The 1 SOMDG ‘Jack of all trades’: physicians assistants kickoff PA Week

  • Published
  • By Airman First Class Hailey Zielger
  • 1st Special Operations Wing Public Affairs

The 1st Special Operations Medical Group kicked off physician assistant’s week here on Oct. 6, with a breakfast gathering, starting a week-long appreciation for the medical Air Commandos that can often be seen as the jack of all trades in the facility.

PA Week is meant to highlight the versatile and essential job that PAs do as crucial members of a medical staff team.

“I think the question that always comes up is ‘what’s the difference between a physician assistant and a nurse practitioner’,” stated U.S. Air Force Maj. Michael Sweeney, chief of medical security cooperation with the Air Force Special Operations Command surgeon general office. “Nurse practitioners are independent, so they are not required to be supervised by a physician directly.”

Physician assistants, however, are healthcare professionals that provide care under the supervision of licensed physicians. Physician assistants can provide patients with services ranging from primary care to specialized surgical care, they are continuously honing their skills while caring for all different kinds of patient problems and circumstances.

Within the 1st SOMDG physician assistants are spread out throughout different teams to provide care to a variety of patients, these include Hurlburt’s beneficiaries, active duty, flight medicines, base operations and the COVID-19 ‘tiger’ team.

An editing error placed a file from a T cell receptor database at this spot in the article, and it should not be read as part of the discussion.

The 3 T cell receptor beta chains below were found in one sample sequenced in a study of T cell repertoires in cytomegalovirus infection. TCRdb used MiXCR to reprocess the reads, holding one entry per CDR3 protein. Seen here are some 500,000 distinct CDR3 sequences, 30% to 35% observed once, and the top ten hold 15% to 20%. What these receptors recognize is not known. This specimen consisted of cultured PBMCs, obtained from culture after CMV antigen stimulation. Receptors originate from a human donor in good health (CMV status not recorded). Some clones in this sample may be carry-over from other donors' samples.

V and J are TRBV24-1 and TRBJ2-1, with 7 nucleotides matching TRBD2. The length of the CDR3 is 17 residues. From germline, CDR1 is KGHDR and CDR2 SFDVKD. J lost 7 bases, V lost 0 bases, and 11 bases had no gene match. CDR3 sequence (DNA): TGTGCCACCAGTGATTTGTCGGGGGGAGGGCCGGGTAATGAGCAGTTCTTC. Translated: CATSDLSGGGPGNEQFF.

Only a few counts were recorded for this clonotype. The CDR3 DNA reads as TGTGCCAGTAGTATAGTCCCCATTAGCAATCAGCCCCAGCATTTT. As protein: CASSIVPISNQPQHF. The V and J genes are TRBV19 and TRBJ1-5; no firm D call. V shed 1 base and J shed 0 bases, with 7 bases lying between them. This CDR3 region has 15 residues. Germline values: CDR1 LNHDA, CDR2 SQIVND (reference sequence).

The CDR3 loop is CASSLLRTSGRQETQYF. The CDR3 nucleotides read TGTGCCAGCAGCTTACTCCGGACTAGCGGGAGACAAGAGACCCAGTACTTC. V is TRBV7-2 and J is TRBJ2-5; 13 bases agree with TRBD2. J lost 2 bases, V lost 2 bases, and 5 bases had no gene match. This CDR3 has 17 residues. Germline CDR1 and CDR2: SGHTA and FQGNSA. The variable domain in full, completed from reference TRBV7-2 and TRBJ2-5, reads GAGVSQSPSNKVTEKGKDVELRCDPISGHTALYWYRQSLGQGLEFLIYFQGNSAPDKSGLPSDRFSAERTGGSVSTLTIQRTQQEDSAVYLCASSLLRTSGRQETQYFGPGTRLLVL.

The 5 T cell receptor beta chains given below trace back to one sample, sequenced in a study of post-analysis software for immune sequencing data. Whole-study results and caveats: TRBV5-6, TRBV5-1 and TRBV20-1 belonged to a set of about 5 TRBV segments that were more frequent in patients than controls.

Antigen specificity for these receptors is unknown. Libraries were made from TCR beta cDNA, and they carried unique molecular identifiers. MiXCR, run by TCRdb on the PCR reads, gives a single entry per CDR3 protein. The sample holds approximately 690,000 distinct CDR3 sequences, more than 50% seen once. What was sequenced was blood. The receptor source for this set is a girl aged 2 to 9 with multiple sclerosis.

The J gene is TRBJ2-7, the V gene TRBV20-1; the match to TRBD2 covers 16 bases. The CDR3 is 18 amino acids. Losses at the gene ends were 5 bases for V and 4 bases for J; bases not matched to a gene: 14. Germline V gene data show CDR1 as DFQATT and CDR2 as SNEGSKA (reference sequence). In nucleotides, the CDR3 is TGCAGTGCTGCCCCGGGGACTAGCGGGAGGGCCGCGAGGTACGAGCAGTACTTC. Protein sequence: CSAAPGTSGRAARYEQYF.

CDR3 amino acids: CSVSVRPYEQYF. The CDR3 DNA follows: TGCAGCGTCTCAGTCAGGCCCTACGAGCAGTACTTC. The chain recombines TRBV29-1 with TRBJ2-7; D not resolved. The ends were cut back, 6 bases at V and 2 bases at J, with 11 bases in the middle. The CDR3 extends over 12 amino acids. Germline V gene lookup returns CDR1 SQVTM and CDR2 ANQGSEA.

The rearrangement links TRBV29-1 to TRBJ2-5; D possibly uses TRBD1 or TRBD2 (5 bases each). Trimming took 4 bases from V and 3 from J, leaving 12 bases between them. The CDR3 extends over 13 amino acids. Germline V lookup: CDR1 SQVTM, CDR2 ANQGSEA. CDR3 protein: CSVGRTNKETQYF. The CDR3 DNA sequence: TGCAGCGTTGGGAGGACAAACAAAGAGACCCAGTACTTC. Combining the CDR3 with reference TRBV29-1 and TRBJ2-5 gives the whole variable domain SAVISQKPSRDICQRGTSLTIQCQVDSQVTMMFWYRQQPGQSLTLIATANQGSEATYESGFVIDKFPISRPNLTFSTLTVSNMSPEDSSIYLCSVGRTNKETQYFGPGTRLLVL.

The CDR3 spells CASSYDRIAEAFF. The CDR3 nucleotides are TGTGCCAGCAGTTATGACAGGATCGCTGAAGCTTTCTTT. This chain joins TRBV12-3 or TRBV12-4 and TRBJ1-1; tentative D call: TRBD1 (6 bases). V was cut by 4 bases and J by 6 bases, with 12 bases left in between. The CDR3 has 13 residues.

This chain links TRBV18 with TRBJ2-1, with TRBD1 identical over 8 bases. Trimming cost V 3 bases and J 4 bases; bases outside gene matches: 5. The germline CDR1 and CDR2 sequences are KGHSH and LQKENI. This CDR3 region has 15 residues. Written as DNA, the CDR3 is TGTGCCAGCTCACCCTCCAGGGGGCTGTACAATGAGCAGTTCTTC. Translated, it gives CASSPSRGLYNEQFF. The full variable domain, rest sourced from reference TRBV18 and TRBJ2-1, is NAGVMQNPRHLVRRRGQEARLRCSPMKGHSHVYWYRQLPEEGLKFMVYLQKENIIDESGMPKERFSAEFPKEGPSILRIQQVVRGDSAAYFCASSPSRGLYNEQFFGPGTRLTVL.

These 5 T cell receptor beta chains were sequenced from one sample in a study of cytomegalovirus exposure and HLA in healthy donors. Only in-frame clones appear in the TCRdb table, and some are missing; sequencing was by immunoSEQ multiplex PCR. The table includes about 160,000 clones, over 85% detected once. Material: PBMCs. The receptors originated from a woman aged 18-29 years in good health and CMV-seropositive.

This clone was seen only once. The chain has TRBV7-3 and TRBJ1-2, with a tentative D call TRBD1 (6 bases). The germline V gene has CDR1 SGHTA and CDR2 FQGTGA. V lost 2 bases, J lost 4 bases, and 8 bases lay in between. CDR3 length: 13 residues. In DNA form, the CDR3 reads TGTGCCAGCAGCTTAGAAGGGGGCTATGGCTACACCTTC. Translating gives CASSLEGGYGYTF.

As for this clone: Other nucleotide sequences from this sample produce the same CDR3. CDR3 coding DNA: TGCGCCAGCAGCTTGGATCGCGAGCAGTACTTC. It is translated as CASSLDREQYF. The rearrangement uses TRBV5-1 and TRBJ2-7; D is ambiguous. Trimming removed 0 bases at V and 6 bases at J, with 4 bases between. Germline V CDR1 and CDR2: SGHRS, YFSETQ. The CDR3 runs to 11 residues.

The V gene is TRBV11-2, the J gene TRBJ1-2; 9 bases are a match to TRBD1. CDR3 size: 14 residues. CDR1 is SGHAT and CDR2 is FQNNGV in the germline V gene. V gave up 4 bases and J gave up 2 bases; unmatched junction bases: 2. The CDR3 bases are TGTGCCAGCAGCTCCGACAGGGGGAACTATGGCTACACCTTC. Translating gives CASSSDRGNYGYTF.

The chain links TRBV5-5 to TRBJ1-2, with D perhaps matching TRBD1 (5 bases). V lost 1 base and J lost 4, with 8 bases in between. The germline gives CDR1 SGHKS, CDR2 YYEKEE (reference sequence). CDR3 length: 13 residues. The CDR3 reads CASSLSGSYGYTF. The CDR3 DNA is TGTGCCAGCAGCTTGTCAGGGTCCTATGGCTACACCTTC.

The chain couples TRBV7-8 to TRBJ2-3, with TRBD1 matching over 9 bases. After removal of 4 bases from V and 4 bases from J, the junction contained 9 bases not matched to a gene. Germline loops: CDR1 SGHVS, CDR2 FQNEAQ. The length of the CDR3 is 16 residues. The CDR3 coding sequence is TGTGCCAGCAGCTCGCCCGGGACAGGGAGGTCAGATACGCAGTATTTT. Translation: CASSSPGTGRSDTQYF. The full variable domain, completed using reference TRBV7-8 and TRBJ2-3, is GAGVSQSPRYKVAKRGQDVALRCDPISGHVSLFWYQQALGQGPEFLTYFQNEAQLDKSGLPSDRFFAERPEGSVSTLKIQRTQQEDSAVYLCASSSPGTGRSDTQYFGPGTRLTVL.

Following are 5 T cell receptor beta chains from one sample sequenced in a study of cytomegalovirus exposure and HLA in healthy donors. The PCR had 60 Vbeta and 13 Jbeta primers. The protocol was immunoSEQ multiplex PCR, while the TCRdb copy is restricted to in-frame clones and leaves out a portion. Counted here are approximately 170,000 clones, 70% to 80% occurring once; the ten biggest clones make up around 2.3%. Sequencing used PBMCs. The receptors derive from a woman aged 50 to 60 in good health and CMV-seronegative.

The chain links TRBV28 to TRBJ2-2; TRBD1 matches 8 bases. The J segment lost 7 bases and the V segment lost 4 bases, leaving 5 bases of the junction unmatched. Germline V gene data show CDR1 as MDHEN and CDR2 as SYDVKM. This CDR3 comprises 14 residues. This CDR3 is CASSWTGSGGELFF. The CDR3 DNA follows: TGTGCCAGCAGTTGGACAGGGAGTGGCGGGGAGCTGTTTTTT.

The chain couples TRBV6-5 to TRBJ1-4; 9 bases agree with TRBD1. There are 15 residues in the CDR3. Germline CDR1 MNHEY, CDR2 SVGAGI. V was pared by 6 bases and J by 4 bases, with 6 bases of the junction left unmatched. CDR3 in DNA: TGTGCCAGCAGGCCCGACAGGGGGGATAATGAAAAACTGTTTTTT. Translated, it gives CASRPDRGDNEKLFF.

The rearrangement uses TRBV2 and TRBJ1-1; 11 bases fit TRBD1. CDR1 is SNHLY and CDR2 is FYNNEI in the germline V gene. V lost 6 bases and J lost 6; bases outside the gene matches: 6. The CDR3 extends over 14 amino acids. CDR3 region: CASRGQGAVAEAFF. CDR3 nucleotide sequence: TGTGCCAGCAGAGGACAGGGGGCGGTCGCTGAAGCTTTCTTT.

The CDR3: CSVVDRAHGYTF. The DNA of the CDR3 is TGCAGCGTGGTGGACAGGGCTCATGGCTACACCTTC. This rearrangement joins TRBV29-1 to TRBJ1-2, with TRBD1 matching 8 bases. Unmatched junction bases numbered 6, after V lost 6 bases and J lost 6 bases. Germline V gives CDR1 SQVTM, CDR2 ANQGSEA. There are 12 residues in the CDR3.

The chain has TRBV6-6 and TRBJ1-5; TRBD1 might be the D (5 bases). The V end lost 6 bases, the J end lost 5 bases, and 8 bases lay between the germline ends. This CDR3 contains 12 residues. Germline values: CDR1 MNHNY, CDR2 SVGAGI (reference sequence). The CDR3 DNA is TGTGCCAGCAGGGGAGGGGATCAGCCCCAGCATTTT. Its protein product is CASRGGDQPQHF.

U.S. Air Force Capt. Jessie Huynh-Toor, a physician assistant with the 1st SOMDG is one of the PAs working on the tiger team.

“We started to incorporate telemedicine and telehealth a lot more,” said Huynh-Toor. “We were already doing some of that because we found that it was helpful to our patients in regards to their availability, but once the pandemic hit and we weren’t able to bring patients in, we expanded that capability even more.”

Being able to extend their capabilities due to their versatile training allows physician assistants to adapt to different situations or emergencies that appear in the civilian and military world.

“We’re in a no failure mission and as impactful as COVID-19 has been, we still have to get the mission done and we’re definitely going to make that happen,” said Sweeney.

Other than commissioning as a physician assistant; enlisted, officers, U.S. Air Force Academy and Reserve Officer Training Corps cadets can apply for the Air Force Interservice Physician Assistant Program, which is designed to educate and train members for uniformed medical services.

“I worked in a very narrow career path before, even though it was interesting and exciting, I wanted to feel like I was being directly more helpful to people,” said Huynh-Toor. “I think it’s the same reason for a lot of people, like when you get to the core of why you want to serve, because you want to help people.”

After going through the 29-month training program, physician assistants can follow a wide variety of opportunities in military medical care. Physician assistants can be working inside a base’s medical facilities or can work with operational units wherever they are.

“I love being a PA because they can be the jack of all trades and the master of some,” stated Sweeney.